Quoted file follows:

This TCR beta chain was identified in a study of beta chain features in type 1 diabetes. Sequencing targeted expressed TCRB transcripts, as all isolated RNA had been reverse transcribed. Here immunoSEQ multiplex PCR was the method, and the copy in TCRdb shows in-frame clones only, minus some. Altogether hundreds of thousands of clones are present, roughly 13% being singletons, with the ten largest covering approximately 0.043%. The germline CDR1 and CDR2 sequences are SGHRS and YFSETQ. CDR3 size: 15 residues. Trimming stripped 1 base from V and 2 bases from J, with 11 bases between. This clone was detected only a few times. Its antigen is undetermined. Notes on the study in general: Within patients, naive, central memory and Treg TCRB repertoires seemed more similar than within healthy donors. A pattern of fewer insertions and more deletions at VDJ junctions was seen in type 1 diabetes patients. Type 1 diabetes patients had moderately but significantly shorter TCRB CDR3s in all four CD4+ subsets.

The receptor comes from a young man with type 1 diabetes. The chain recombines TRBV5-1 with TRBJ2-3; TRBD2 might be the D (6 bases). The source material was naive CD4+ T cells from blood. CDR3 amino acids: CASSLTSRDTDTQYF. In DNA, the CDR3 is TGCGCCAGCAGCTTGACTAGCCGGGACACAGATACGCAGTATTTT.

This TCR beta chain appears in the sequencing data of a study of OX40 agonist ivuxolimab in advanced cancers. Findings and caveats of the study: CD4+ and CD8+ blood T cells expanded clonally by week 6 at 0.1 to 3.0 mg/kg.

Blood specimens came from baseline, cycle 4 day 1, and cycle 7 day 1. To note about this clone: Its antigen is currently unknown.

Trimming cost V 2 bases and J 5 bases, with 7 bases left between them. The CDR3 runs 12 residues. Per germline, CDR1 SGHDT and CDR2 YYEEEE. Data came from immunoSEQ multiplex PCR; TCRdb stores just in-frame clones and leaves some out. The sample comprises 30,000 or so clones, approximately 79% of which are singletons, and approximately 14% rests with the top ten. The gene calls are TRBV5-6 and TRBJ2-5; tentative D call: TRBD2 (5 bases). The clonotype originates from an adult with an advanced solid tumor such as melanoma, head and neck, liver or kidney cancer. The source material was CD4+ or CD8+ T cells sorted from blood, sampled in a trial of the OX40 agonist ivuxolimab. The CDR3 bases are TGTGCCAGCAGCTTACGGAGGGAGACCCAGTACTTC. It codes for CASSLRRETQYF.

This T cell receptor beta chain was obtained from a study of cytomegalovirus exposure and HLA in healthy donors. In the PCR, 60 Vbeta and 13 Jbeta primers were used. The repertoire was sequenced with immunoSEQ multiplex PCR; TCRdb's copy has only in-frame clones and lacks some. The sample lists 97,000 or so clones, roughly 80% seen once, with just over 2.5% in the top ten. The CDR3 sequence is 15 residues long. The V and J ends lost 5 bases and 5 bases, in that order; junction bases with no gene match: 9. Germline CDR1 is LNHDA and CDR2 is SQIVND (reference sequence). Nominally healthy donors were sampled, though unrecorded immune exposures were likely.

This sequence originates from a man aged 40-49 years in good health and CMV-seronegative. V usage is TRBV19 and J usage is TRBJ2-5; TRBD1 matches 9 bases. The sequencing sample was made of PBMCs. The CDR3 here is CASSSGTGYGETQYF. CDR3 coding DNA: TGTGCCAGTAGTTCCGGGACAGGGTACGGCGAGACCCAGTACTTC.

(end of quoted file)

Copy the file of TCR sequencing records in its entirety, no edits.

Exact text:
This TCR beta chain was identified in a study of beta chain features in type 1 diabetes. Sequencing targeted expressed TCRB transcripts, as all isolated RNA had been reverse transcribed. Here immunoSEQ multiplex PCR was the method, and the copy in TCRdb shows in-frame clones only, minus some. Altogether hundreds of thousands of clones are present, roughly 13% being singletons, with the ten largest covering approximately 0.043%. The germline CDR1 and CDR2 sequences are SGHRS and YFSETQ. CDR3 size: 15 residues. Trimming stripped 1 base from V and 2 bases from J, with 11 bases between. This clone was detected only a few times. Its antigen is undetermined. Notes on the study in general: Within patients, naive, central memory and Treg TCRB repertoires seemed more similar than within healthy donors. A pattern of fewer insertions and more deletions at VDJ junctions was seen in type 1 diabetes patients. Type 1 diabetes patients had moderately but significantly shorter TCRB CDR3s in all four CD4+ subsets.

The receptor comes from a young man with type 1 diabetes. The chain recombines TRBV5-1 with TRBJ2-3; TRBD2 might be the D (6 bases). The source material was naive CD4+ T cells from blood. CDR3 amino acids: CASSLTSRDTDTQYF. In DNA, the CDR3 is TGCGCCAGCAGCTTGACTAGCCGGGACACAGATACGCAGTATTTT.

This TCR beta chain appears in the sequencing data of a study of OX40 agonist ivuxolimab in advanced cancers. Findings and caveats of the study: CD4+ and CD8+ blood T cells expanded clonally by week 6 at 0.1 to 3.0 mg/kg.

Blood specimens came from baseline, cycle 4 day 1, and cycle 7 day 1. To note about this clone: Its antigen is currently unknown.

Trimming cost V 2 bases and J 5 bases, with 7 bases left between them. The CDR3 runs 12 residues. Per germline, CDR1 SGHDT and CDR2 YYEEEE. Data came from immunoSEQ multiplex PCR; TCRdb stores just in-frame clones and leaves some out. The sample comprises 30,000 or so clones, approximately 79% of which are singletons, and approximately 14% rests with the top ten. The gene calls are TRBV5-6 and TRBJ2-5; tentative D call: TRBD2 (5 bases). The clonotype originates from an adult with an advanced solid tumor such as melanoma, head and neck, liver or kidney cancer. The source material was CD4+ or CD8+ T cells sorted from blood, sampled in a trial of the OX40 agonist ivuxolimab. The CDR3 bases are TGTGCCAGCAGCTTACGGAGGGAGACCCAGTACTTC. It codes for CASSLRRETQYF.

This T cell receptor beta chain was obtained from a study of cytomegalovirus exposure and HLA in healthy donors. In the PCR, 60 Vbeta and 13 Jbeta primers were used. The repertoire was sequenced with immunoSEQ multiplex PCR; TCRdb's copy has only in-frame clones and lacks some. The sample lists 97,000 or so clones, roughly 80% seen once, with just over 2.5% in the top ten. The CDR3 sequence is 15 residues long. The V and J ends lost 5 bases and 5 bases, in that order; junction bases with no gene match: 9. Germline CDR1 is LNHDA and CDR2 is SQIVND (reference sequence). Nominally healthy donors were sampled, though unrecorded immune exposures were likely.

This sequence originates from a man aged 40-49 years in good health and CMV-seronegative. V usage is TRBV19 and J usage is TRBJ2-5; TRBD1 matches 9 bases. The sequencing sample was made of PBMCs. The CDR3 here is CASSSGTGYGETQYF. CDR3 coding DNA: TGTGCCAGTAGTTCCGGGACAGGGTACGGCGAGACCCAGTACTTC.